Vision, Commitment for Reopening the Community Learning Center
I write as an initiator and proponent of the Community Learning Center (CLC) alternative school that since 1983 has brought distinction and community respect to the Laguna Beach Unified School District. In the face of community support it recently closed for lack of teachers willing to take on the challenge of a different learning experience.
For all of its humble beginnings in temporary facilities, the CLC was about to move into a new facility at Top of the World Elementary School. It was a highly successful and popular program that should carry on, and it is incumbent upon the superintendent and the school board to ensure that it continues well into the future.
I visited the school several times over the years, once with two Chinese academics. As we walked into the school early in the morning, the children broke into a song about peace and peoples getting along in the world. Immediately one of the children asked my friends to show them Chinese characters on the whiteboard, and within minutes all of us were looking at words and trying to communicate in the language. It was an astonishing encounter.
I recall the CLC initiative many years ago to plant an organic garden not only as a new learning experience but to awaken the community to organic practices and learning about nutritious food. It likely led to the current amazing gardens now tended by students at the school.
The CLC evolved through Dialogue on Schools, a group of concerned parents who over nine years met monthly, published a newsletter, and focused on ways to innovate and help improve Laguna schools. It grew to several hundred and leaned on me to carry its ideas to the school board. At my initial board meeting my vote assured a majority resolution to abolish smoking in the board meeting room, likely the first public smoking ban in California. At the second meeting, I conveyed a Dialogue insistence that corporal punishment be banned from the schools (principals at El Morro and Thurston had used paddles for discipline); nearly 100 parents spoke out against the practice, and while the board kept its policy intact corporal punishment was never used again. At a later meeting we adopted a community guide to the school budget and a participatory approach whereby each school proposed its budget based on the possibility of an increase or decrease in available funds; suddenly hundreds of parents and students became involved in an innovative process. At the high school, three teachers, Anita Dobbs, Dan Foster, and Etta (Mooser) Krackovic, established an alternative school and helped students find ways to enhance their education and go on to universities and productive careers.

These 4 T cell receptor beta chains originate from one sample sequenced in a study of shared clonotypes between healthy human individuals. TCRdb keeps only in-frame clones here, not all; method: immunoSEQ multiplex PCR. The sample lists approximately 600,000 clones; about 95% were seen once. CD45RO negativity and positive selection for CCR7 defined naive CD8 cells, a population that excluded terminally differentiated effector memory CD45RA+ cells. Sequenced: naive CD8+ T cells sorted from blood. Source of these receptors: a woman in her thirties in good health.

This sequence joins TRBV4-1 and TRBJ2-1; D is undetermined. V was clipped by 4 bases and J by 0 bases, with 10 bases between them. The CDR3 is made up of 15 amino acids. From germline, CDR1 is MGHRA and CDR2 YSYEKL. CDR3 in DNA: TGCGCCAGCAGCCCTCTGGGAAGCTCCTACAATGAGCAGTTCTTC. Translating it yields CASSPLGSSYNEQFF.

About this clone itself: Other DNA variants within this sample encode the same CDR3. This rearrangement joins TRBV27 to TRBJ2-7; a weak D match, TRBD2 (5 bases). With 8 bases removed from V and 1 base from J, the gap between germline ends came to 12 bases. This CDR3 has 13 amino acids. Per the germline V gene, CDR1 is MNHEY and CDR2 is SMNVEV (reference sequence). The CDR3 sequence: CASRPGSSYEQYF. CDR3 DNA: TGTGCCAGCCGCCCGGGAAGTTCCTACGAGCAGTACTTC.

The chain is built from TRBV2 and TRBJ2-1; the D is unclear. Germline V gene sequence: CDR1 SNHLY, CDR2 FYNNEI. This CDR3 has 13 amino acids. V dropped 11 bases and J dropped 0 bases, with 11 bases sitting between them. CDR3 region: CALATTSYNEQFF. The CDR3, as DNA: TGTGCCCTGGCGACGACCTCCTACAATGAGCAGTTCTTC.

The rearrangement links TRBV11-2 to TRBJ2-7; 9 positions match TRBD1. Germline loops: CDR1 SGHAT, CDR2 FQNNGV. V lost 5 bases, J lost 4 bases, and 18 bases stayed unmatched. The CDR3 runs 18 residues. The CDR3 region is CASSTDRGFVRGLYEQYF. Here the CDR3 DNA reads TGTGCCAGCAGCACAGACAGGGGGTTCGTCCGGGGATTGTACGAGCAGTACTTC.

Just before I left the board in 1983, fellow board members Jan Vickers and Carl Schwarz joined me in approving a plan to establish the CLC, originally envisaged as a K through 12 alternative school that would depend not only on teachers, aides, and parents but also involve older students in a learning process with the younger students. It actually began as K to 5, later 1 to 4 grades in an open classroom. Kathy Reynolds coordinated the program for many years and wrote a very popular and instructive book about it, “The School with Gentle Eyes.” It depicts not only her many years in directing the school, but an exceptional experience that all of us, especially past parents and students, should remember and use as inspiration to find new direction and reopen the CLC.
Reopening the school will require:
- Our new superintendent investing his skills and enthusiasm in a search for a new vision that builds on past successes and offers interested parents and students an opportunity to formulate a new alternative program.
- School board leadership that ensures adequate funding for recruiting (within or outside the school district) experienced and skilled teachers and aides, supplies, and equipment to meet the needs of a new school.
- Teacher and staff support, encouragement, and ideas.
There are many like me who are willing to lend support. We call upon the school district to resurrect the CLC.
Ron Chilcote is a former member of the Laguna Beach School Board (1975 to 1983) and the founder of the Laguna Beach Educational Foundation (known as Schoolpower). He is professor emeritus of economics and political science of UC Riverside, and, as conservationist, a founder and director of the Laguna Wilderness Press.